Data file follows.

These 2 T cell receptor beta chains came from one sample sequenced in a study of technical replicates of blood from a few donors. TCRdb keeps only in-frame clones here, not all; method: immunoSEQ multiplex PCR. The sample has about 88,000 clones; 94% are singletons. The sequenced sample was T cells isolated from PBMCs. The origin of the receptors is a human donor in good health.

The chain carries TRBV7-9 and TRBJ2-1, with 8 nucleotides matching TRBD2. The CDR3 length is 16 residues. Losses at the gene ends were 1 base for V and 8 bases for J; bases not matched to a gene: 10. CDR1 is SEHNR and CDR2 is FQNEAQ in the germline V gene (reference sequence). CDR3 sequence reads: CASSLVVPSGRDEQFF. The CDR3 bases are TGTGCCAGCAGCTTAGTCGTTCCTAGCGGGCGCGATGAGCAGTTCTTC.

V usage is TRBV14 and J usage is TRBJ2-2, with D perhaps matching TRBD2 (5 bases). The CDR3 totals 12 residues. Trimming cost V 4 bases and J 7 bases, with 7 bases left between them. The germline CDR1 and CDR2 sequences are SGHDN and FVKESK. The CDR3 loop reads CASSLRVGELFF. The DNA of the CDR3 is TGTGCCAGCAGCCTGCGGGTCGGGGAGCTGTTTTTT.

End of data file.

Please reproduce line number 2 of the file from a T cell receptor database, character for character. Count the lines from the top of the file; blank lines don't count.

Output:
The chain carries TRBV7-9 and TRBJ2-1, with 8 nucleotides matching TRBD2. The CDR3 length is 16 residues. Losses at the gene ends were 1 base for V and 8 bases for J; bases not matched to a gene: 10. CDR1 is SEHNR and CDR2 is FQNEAQ in the germline V gene (reference sequence). CDR3 sequence reads: CASSLVVPSGRDEQFF. The CDR3 bases are TGTGCCAGCAGCTTAGTCGTTCCTAGCGGGCGCGATGAGCAGTTCTTC.